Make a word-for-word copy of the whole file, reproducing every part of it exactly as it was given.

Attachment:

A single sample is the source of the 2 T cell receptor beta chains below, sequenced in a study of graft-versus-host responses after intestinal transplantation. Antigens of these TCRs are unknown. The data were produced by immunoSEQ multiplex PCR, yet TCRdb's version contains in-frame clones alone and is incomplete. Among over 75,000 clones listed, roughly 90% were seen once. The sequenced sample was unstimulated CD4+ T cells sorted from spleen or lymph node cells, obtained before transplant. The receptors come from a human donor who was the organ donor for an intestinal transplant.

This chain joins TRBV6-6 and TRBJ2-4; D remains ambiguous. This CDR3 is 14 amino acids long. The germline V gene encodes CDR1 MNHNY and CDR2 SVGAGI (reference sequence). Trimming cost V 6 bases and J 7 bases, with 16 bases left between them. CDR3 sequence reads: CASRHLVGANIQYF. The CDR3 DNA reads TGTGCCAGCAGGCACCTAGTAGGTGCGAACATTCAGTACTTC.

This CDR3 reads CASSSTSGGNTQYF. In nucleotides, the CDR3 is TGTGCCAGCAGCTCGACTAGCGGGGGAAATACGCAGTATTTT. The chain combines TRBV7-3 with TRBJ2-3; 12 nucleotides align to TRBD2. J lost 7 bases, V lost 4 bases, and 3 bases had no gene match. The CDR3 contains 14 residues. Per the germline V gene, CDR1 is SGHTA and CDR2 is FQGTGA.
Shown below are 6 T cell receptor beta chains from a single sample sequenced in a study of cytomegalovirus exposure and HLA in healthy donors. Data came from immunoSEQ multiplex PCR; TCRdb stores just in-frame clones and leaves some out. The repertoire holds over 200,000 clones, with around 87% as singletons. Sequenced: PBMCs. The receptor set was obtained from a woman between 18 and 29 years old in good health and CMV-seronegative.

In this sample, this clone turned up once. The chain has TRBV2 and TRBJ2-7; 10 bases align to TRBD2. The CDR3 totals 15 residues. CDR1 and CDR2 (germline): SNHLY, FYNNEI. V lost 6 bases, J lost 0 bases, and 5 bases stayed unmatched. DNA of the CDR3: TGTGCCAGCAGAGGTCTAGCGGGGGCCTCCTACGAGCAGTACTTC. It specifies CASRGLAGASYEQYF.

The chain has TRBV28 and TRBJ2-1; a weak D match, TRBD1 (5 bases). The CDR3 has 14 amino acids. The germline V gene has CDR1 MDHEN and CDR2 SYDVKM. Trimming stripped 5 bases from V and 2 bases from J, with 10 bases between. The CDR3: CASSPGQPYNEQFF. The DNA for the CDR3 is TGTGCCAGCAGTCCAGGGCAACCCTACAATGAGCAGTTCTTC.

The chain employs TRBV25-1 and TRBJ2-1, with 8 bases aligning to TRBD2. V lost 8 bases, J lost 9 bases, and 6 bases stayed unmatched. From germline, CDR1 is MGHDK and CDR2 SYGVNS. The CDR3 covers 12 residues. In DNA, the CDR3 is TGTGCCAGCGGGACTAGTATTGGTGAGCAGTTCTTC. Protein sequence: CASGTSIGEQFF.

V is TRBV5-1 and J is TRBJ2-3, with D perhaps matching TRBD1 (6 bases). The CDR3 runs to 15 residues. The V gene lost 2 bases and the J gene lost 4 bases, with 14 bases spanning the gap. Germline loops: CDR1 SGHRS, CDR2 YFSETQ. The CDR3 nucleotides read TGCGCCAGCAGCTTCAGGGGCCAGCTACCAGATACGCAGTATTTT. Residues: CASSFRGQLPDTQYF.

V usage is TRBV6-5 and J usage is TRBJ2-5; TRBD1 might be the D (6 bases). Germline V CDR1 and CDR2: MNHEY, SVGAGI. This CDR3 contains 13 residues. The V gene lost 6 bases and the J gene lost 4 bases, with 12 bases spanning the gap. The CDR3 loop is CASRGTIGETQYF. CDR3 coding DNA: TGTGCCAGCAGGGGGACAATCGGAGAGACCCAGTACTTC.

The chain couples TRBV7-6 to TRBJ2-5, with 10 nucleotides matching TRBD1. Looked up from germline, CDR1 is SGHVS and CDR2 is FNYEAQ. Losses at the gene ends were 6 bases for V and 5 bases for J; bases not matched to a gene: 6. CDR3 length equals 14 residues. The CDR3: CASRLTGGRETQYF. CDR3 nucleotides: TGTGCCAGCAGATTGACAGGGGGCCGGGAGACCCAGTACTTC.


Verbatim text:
A single sample is the source of the 2 T cell receptor beta chains below, sequenced in a study of graft-versus-host responses after intestinal transplantation. Antigens of these TCRs are unknown. The data were produced by immunoSEQ multiplex PCR, yet TCRdb's version contains in-frame clones alone and is incomplete. Among over 75,000 clones listed, roughly 90% were seen once. The sequenced sample was unstimulated CD4+ T cells sorted from spleen or lymph node cells, obtained before transplant. The receptors come from a human donor who was the organ donor for an intestinal transplant.

This chain joins TRBV6-6 and TRBJ2-4; D remains ambiguous. This CDR3 is 14 amino acids long. The germline V gene encodes CDR1 MNHNY and CDR2 SVGAGI (reference sequence). Trimming cost V 6 bases and J 7 bases, with 16 bases left between them. CDR3 sequence reads: CASRHLVGANIQYF. The CDR3 DNA reads TGTGCCAGCAGGCACCTAGTAGGTGCGAACATTCAGTACTTC.

This CDR3 reads CASSSTSGGNTQYF. In nucleotides, the CDR3 is TGTGCCAGCAGCTCGACTAGCGGGGGAAATACGCAGTATTTT. The chain combines TRBV7-3 with TRBJ2-3; 12 nucleotides align to TRBD2. J lost 7 bases, V lost 4 bases, and 3 bases had no gene match. The CDR3 contains 14 residues. Per the germline V gene, CDR1 is SGHTA and CDR2 is FQGTGA.
Shown below are 6 T cell receptor beta chains from a single sample sequenced in a study of cytomegalovirus exposure and HLA in healthy donors. Data came from immunoSEQ multiplex PCR; TCRdb stores just in-frame clones and leaves some out. The repertoire holds over 200,000 clones, with around 87% as singletons. Sequenced: PBMCs. The receptor set was obtained from a woman between 18 and 29 years old in good health and CMV-seronegative.

In this sample, this clone turned up once. The chain has TRBV2 and TRBJ2-7; 10 bases align to TRBD2. The CDR3 totals 15 residues. CDR1 and CDR2 (germline): SNHLY, FYNNEI. V lost 6 bases, J lost 0 bases, and 5 bases stayed unmatched. DNA of the CDR3: TGTGCCAGCAGAGGTCTAGCGGGGGCCTCCTACGAGCAGTACTTC. It specifies CASRGLAGASYEQYF.

The chain has TRBV28 and TRBJ2-1; a weak D match, TRBD1 (5 bases). The CDR3 has 14 amino acids. The germline V gene has CDR1 MDHEN and CDR2 SYDVKM. Trimming stripped 5 bases from V and 2 bases from J, with 10 bases between. The CDR3: CASSPGQPYNEQFF. The DNA for the CDR3 is TGTGCCAGCAGTCCAGGGCAACCCTACAATGAGCAGTTCTTC.

The chain employs TRBV25-1 and TRBJ2-1, with 8 bases aligning to TRBD2. V lost 8 bases, J lost 9 bases, and 6 bases stayed unmatched. From germline, CDR1 is MGHDK and CDR2 SYGVNS. The CDR3 covers 12 residues. In DNA, the CDR3 is TGTGCCAGCGGGACTAGTATTGGTGAGCAGTTCTTC. Protein sequence: CASGTSIGEQFF.

V is TRBV5-1 and J is TRBJ2-3, with D perhaps matching TRBD1 (6 bases). The CDR3 runs to 15 residues. The V gene lost 2 bases and the J gene lost 4 bases, with 14 bases spanning the gap. Germline loops: CDR1 SGHRS, CDR2 YFSETQ. The CDR3 nucleotides read TGCGCCAGCAGCTTCAGGGGCCAGCTACCAGATACGCAGTATTTT. Residues: CASSFRGQLPDTQYF.

V usage is TRBV6-5 and J usage is TRBJ2-5; TRBD1 might be the D (6 bases). Germline V CDR1 and CDR2: MNHEY, SVGAGI. This CDR3 contains 13 residues. The V gene lost 6 bases and the J gene lost 4 bases, with 12 bases spanning the gap. The CDR3 loop is CASRGTIGETQYF. CDR3 coding DNA: TGTGCCAGCAGGGGGACAATCGGAGAGACCCAGTACTTC.

The chain couples TRBV7-6 to TRBJ2-5, with 10 nucleotides matching TRBD1. Looked up from germline, CDR1 is SGHVS and CDR2 is FNYEAQ. Losses at the gene ends were 6 bases for V and 5 bases for J; bases not matched to a gene: 6. CDR3 length equals 14 residues. The CDR3: CASRLTGGRETQYF. CDR3 nucleotides: TGTGCCAGCAGATTGACAGGGGGCCGGGAGACCCAGTACTTC.